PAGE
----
"I think, I hope, that it suggests one possible meaningful way forward for design itself, as well as suggesting new cultures for the public sector, for thinking about complex, interdependent problems, and for rapidly creating practical yet compelling visions built on a clear understanding of 'the architecture of the problem', as we call it. "

"More fundamentally though, we intend that this is the first in a series of projects which describe how design can be used beyond these details of production of space, realisation of product or service. Often, of course, design is used in this traditional if limited role of process improvement and problem solving—the realisation of 'the thing'—without addressing the core issue, the core strategy, the vision and organisations behind 'the thing' in the first place. We think design has a role to play before we even know what the questions are, never mind the solutions. That's what this book begins to address. Subsequent projects—some products/services/things, some events, some discussion—will develop this idea."
danhill  2011  lcproject  openstudioproject  culture  decisionmaking  process  studios  studioclassroom  strategicdesign  design  vision  organization  organizations  bryanboyer 
february 2016 by robertogreco
Dan Hill on the potential of Elon Musk and the Tesla Powerwall
"The scale of ambition, rather than the scale of the object, is the impressive feature of Tesla's thinking under Musk. While the fuss is over the design of an object — and if the Powerwall embodies a mainstream movement away from fossil fuels, then there will be no more alluring sight on earth —it's the system design, the more fluid layer of services that is overlaid onto our existing infrastructures, that is the truly transformational possibility, predicated on this increasingly intriguing skirmish between Moore's law and physical laws.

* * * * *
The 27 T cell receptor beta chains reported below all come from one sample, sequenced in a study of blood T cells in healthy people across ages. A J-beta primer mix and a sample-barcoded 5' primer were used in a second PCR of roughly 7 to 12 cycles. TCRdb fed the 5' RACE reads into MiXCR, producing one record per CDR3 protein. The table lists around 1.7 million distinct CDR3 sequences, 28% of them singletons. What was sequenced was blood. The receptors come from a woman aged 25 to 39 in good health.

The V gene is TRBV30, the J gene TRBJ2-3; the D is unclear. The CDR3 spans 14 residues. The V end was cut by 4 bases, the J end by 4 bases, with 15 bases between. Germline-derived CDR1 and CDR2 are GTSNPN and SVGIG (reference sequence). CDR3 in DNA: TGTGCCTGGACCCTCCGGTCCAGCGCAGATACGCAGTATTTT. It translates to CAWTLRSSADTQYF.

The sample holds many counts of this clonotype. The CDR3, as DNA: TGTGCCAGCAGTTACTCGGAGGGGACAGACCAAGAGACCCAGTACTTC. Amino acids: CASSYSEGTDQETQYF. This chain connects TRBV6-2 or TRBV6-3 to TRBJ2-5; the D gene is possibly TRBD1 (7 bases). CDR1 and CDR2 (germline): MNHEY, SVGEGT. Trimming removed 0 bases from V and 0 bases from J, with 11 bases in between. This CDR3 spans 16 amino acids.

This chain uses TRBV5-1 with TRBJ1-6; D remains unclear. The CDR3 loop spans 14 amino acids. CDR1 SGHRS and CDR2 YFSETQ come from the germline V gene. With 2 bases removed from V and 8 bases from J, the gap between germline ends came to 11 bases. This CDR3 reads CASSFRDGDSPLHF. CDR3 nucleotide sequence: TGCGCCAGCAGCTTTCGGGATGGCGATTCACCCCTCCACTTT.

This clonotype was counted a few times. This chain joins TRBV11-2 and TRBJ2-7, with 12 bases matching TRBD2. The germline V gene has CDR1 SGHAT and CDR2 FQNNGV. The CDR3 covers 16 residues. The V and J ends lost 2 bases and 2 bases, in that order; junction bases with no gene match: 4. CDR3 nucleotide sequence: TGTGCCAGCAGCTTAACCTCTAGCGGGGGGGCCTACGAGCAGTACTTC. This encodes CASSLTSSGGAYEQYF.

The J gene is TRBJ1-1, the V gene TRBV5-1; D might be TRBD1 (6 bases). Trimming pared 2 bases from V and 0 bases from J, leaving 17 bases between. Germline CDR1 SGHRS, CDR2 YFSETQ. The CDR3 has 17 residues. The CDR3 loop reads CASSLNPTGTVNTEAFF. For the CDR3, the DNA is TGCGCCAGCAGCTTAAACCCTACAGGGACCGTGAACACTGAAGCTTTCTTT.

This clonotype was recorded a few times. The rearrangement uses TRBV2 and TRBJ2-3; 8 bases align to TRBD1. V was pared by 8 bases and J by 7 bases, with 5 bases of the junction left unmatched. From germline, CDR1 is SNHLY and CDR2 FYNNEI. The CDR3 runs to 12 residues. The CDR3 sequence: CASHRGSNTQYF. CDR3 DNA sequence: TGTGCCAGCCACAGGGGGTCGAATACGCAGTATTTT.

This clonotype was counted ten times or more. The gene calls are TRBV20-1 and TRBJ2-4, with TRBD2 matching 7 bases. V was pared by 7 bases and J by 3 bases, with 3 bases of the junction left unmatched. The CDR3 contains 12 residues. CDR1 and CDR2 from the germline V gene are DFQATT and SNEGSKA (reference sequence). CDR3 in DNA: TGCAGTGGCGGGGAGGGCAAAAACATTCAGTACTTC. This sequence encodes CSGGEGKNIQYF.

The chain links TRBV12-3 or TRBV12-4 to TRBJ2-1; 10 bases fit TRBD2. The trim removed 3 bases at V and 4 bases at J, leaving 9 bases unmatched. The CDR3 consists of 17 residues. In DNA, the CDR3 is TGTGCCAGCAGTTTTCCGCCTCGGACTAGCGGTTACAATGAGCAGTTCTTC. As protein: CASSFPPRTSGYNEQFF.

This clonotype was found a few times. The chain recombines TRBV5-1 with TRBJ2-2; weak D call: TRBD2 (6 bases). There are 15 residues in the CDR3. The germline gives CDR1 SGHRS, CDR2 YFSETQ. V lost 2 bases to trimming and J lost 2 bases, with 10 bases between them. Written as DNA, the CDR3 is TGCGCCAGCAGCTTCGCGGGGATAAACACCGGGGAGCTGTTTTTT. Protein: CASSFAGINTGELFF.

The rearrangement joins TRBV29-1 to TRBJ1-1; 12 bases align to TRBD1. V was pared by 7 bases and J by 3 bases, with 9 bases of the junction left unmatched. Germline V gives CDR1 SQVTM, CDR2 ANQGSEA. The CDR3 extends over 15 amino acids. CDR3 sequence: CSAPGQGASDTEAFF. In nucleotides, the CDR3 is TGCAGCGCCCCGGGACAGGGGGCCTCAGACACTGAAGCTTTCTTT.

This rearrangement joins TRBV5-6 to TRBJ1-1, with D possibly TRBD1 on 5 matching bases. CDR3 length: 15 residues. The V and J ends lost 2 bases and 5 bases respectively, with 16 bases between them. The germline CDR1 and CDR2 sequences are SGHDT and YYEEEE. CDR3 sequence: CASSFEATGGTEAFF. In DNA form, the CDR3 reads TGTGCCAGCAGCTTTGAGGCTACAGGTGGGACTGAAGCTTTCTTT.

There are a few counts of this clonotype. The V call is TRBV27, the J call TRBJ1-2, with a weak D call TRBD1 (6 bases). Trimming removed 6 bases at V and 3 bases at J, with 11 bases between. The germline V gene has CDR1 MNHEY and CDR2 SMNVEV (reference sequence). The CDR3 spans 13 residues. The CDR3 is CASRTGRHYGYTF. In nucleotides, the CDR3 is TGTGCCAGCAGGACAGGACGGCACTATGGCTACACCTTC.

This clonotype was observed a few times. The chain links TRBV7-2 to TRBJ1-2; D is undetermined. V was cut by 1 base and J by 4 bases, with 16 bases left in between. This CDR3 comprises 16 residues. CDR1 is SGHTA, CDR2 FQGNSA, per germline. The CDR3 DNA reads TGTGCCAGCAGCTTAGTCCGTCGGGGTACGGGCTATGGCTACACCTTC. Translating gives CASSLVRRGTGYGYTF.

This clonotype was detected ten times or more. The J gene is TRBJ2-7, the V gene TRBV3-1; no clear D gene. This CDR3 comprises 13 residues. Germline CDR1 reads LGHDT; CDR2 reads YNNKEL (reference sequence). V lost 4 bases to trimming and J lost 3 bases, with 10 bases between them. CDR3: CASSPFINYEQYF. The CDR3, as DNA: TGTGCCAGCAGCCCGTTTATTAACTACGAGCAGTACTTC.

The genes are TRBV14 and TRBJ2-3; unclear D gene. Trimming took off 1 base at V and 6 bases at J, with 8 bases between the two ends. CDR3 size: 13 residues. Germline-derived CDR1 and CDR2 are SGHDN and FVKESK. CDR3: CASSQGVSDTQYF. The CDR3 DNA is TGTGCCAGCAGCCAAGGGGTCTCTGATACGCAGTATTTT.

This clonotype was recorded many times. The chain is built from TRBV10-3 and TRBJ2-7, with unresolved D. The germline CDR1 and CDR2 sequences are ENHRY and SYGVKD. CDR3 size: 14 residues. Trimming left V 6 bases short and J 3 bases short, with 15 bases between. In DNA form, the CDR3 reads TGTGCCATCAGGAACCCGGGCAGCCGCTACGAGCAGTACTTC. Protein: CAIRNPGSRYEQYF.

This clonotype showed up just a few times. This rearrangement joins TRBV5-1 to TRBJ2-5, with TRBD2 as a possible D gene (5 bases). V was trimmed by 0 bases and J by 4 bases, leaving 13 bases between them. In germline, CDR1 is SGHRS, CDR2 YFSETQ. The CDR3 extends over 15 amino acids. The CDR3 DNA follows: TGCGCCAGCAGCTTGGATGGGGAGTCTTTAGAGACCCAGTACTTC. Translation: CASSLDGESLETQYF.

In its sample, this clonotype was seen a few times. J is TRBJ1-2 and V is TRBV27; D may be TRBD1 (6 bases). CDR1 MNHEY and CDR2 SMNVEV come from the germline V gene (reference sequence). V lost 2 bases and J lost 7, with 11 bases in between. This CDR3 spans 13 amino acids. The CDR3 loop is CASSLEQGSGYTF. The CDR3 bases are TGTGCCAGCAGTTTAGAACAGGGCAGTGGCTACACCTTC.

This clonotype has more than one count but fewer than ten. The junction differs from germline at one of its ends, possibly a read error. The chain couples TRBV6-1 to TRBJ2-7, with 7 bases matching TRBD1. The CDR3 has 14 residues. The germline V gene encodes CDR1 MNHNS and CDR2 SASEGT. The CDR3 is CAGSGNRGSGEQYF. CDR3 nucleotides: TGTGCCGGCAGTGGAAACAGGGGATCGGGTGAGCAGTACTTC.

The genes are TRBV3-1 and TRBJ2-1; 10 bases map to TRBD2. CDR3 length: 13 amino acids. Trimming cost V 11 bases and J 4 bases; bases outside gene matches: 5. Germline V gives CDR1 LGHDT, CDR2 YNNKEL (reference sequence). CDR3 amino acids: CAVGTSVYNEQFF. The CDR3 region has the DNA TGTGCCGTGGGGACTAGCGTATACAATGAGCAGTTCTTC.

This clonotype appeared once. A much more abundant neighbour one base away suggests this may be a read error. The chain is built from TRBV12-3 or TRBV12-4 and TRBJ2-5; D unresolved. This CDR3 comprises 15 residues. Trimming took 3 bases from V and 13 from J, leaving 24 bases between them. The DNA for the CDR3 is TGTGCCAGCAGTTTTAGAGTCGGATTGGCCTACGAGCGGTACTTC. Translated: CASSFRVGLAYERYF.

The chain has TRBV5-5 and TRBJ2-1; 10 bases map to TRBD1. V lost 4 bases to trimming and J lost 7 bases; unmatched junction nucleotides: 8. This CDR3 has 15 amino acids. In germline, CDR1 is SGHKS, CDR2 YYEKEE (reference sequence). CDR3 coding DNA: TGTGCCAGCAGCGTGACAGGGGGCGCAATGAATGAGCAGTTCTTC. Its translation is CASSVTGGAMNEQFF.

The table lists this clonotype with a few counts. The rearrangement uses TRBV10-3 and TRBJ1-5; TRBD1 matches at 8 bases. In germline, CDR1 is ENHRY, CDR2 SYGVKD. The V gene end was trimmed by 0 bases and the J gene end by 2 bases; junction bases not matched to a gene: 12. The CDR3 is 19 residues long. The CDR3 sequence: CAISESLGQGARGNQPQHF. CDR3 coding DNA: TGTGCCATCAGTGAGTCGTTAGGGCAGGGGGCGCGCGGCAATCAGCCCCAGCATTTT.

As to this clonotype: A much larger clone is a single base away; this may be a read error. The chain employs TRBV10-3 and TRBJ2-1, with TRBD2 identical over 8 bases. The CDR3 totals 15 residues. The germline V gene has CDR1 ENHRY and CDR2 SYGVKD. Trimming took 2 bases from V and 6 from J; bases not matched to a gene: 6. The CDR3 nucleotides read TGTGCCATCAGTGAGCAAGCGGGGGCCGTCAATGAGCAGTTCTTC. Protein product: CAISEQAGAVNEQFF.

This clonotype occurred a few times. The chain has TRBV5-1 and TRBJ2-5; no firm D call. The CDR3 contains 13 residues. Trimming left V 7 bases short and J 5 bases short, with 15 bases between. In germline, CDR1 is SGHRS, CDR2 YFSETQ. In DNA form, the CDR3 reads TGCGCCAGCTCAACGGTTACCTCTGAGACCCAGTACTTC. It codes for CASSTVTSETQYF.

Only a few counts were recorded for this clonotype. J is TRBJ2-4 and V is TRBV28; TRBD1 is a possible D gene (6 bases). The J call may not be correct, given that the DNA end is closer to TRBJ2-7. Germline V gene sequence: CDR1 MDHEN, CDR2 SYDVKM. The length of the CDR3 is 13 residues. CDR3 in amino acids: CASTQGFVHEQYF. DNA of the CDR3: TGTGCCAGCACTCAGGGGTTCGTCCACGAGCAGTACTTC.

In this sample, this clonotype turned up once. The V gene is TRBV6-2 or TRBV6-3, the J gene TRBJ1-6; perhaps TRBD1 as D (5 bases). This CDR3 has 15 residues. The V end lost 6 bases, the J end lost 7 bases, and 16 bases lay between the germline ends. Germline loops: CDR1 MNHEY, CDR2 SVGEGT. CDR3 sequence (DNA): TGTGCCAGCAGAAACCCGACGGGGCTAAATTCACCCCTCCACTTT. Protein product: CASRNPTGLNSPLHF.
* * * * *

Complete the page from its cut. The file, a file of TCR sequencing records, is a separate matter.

That form of design, rather than traditional architectural thinking, is the force driving our cities now, just as previous generations of technology did."

"It's the first time that anybody has coherently and confidently aimed the storage battery at a domestic market. I mean really. There have been domestic storage products for years, but Tesla's are the first to capture the imagination, to draw scalability and reliability from its electric car business, while halving the price overnight, with the entry-level unit coming in at $3,000.

And available to order now. You can put this thing on your wall, connect to solar cells on your roof, and change the way that you generate, consume and pay for energy almost instantly."
tesla  elonmusk  danhill  power  energy  platforms  future  society  infrastructure 
june 2015 by colm.mcmullan
cityofsound: Essay: On Tesla Powerwall, and the skirmish between Moore's law and physical laws
"This is the key question about Californian tech; can we ignore their ideology and lifestyle and just steal their machines?"
"Taken together, perhaps this the most interesting emerging theme in urbanism? Networked systems as a connective tissue laced in-between existing infrastructures? It leaves core grid energy as supporting the heavy hitters of mass transit and large industry, with smaller users catered for by independent distributed energy, just as mass transit is now surrounded by legions of ‘micro-transit’ startups, working in the gaps, and new digitally-enabled participation models work below the radar of centralised bureaucracies. The physical forms, and interaction and service models, are modelled on distributed organisation. This is a new urban infrastructure: light, cheap, networked, optimising existing fabric rather than building anew. Yet also, individualised, fragmented, market-based, potentially throwaway, and with the internet underpinning it, and the extractive industries that power it, as increasingly centralised entities. Which is which?"
"While the fuss is over the design of an object—and if the Powerwall embodies a mainstream movement away from fossil fuels, then there will be no more alluring sight on earth—it’s the system design, the more fluid layer of services that is overlaid onto our existing infrastructures, that is the truly transformational possibility, predicated on this increasingly intriguing skirmish between Moore’s law and the laws of physics."
danhill  urbanism  civictechnology  california  technology  ideology 
may 2015 by mayonissen